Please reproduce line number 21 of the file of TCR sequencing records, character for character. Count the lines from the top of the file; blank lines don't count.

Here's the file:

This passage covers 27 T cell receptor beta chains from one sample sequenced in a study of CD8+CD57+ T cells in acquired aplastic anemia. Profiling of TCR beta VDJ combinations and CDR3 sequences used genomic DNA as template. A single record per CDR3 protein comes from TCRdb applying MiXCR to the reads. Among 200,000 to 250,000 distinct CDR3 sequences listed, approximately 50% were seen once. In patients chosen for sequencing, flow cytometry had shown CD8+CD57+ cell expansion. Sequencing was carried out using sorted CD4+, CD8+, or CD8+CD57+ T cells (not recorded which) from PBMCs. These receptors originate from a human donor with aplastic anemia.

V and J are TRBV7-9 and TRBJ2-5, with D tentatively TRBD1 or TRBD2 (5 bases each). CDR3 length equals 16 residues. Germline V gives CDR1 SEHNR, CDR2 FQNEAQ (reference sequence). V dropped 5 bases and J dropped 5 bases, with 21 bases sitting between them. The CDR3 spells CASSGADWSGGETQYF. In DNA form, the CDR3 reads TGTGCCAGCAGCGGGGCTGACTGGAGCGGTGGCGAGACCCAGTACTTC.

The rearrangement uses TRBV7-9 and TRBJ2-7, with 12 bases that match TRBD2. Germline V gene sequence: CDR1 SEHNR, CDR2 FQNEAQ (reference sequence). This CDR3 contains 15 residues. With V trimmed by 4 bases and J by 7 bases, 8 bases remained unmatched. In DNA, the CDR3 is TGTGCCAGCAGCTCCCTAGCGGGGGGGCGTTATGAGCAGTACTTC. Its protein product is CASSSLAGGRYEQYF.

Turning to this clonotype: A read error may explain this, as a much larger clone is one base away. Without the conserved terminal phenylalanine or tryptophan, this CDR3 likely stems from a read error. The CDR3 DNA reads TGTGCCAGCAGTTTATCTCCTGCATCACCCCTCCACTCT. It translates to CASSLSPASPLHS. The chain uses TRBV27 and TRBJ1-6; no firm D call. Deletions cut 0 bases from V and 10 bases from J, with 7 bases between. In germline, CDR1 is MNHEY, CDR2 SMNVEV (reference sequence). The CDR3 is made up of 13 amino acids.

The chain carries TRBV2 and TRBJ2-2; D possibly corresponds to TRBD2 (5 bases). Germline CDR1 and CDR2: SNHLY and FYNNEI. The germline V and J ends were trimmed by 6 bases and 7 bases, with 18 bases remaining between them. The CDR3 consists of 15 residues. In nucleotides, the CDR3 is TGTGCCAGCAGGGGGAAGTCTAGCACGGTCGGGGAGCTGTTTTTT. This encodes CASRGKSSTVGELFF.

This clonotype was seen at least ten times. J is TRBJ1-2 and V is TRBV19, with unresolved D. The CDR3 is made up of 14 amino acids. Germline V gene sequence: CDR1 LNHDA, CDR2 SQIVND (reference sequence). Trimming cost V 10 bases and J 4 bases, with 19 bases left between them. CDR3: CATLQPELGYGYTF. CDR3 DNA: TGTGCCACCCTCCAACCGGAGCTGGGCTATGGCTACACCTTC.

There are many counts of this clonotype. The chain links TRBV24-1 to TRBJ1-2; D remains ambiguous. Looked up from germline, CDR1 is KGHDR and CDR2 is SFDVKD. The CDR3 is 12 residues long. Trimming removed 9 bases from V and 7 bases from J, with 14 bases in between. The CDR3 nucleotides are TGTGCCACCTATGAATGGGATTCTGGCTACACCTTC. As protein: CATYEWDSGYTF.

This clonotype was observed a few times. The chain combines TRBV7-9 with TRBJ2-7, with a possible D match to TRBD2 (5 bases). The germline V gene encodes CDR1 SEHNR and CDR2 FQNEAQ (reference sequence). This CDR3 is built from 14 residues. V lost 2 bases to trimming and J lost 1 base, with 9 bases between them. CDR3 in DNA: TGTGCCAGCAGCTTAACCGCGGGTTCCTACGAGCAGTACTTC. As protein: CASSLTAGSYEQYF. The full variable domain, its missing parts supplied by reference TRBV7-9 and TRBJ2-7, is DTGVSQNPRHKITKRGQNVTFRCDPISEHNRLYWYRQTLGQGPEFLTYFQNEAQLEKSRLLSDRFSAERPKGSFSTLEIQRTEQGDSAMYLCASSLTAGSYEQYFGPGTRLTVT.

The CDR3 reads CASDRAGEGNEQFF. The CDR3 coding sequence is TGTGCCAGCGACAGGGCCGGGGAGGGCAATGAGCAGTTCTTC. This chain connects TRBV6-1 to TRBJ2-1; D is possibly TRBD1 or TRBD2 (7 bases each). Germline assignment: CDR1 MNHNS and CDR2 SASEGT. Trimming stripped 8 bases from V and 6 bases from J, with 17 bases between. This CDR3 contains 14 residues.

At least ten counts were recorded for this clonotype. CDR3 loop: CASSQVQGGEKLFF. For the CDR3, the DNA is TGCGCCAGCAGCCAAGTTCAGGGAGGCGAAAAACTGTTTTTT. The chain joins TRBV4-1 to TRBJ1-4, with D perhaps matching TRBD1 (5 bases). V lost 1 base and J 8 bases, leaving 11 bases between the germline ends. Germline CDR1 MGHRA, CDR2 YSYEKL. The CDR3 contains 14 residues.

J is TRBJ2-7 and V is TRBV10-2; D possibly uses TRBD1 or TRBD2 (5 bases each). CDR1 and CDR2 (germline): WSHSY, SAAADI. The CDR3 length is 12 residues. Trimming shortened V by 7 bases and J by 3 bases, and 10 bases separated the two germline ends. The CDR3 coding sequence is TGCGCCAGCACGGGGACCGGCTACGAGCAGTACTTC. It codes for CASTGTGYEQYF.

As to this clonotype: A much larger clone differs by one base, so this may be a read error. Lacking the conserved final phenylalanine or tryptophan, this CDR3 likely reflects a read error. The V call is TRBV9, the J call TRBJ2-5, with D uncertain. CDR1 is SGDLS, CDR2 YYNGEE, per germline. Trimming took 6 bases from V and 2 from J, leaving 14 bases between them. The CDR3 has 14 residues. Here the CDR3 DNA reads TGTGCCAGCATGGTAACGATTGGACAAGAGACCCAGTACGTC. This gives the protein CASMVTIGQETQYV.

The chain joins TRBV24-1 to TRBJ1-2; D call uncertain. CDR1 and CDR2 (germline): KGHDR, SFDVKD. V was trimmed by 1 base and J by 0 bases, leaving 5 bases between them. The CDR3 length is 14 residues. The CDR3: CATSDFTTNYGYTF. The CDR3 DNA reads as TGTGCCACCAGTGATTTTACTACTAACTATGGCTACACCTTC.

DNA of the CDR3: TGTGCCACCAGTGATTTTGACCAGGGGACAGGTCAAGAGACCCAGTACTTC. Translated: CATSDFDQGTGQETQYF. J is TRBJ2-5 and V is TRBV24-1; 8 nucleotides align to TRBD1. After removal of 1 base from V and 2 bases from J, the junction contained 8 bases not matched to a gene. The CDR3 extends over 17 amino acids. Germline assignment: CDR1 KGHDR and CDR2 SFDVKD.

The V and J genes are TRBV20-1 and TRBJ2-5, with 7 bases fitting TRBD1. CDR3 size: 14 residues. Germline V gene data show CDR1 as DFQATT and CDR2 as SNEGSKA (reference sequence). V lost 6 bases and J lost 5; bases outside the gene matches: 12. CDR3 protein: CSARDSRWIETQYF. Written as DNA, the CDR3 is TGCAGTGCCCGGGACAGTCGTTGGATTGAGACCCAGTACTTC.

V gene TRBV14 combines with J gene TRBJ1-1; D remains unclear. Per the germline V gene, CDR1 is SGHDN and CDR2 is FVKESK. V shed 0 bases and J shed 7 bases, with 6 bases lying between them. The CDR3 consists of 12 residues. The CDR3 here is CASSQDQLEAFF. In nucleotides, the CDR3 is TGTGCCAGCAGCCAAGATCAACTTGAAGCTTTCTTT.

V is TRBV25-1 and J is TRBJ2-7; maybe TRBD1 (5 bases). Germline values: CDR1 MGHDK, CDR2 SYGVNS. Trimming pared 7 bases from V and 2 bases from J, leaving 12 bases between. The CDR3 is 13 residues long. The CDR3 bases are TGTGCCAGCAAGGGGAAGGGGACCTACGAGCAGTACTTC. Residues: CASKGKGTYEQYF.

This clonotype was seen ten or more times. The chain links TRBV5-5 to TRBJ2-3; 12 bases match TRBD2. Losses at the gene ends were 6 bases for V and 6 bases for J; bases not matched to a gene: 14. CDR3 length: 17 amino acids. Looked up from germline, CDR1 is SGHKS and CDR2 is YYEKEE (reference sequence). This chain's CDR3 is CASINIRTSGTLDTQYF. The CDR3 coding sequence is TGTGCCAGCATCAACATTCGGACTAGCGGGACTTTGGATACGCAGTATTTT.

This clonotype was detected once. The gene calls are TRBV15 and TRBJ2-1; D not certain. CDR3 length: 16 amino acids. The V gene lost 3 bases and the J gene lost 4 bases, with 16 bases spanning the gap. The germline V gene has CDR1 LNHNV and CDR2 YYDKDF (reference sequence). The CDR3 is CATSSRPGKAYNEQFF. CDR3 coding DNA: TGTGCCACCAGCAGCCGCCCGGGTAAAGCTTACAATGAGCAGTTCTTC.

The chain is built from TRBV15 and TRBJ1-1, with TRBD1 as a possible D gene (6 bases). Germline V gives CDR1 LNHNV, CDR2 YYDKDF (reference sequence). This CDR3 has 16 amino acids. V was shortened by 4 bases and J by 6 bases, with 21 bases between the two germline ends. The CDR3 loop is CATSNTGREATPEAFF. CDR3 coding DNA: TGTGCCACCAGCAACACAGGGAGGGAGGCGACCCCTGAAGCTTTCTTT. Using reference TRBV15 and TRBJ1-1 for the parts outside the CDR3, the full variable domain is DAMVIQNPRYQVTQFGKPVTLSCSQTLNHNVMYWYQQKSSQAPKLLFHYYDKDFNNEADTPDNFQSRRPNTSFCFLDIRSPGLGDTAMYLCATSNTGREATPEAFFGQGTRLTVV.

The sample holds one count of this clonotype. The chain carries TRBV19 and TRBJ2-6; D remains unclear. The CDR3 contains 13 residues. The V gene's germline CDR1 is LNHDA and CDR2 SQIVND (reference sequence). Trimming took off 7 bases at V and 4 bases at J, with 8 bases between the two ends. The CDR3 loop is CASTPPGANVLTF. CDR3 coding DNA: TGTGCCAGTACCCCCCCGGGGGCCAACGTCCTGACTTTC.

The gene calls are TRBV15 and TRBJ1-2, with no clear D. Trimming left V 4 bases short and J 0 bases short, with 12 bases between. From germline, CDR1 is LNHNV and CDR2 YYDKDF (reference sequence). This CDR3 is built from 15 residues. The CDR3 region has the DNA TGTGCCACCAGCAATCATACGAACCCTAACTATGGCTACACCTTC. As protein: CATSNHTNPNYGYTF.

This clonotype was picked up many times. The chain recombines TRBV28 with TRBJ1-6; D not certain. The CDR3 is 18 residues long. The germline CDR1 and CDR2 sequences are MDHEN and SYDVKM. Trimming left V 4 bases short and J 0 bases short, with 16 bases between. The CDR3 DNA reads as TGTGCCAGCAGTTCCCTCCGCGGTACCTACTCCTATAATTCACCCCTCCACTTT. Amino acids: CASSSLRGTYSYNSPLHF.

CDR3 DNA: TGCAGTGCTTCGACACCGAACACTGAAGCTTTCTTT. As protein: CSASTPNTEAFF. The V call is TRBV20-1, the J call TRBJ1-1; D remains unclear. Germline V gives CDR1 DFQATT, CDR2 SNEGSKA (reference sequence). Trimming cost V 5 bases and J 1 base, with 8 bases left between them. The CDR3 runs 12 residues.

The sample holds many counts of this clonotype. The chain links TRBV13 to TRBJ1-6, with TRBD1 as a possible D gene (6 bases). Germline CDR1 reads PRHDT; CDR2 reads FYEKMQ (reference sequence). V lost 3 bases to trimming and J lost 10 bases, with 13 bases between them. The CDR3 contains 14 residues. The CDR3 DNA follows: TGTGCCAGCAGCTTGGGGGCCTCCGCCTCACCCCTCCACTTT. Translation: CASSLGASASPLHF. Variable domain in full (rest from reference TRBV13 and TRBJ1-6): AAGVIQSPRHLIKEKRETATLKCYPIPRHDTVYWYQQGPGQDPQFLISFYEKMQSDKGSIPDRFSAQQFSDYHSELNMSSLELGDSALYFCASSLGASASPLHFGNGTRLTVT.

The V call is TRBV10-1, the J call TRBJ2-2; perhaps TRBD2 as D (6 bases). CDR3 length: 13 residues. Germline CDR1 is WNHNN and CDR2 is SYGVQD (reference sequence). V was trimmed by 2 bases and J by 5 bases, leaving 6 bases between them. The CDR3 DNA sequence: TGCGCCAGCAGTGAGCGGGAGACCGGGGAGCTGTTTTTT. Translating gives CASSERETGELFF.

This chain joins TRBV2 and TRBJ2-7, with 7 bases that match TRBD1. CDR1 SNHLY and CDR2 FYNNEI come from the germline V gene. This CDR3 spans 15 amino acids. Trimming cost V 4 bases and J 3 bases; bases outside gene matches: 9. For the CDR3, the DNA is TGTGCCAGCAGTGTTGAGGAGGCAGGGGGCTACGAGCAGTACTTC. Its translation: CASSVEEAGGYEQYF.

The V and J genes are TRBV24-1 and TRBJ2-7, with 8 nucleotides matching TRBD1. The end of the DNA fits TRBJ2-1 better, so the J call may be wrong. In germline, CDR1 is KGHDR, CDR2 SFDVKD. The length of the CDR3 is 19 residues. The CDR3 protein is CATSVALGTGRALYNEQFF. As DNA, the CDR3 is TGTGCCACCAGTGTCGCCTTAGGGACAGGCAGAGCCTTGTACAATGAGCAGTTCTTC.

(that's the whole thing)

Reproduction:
The sample holds one count of this clonotype. The chain carries TRBV19 and TRBJ2-6; D remains unclear. The CDR3 contains 13 residues. The V gene's germline CDR1 is LNHDA and CDR2 SQIVND (reference sequence). Trimming took off 7 bases at V and 4 bases at J, with 8 bases between the two ends. The CDR3 loop is CASTPPGANVLTF. CDR3 coding DNA: TGTGCCAGTACCCCCCCGGGGGCCAACGTCCTGACTTTC.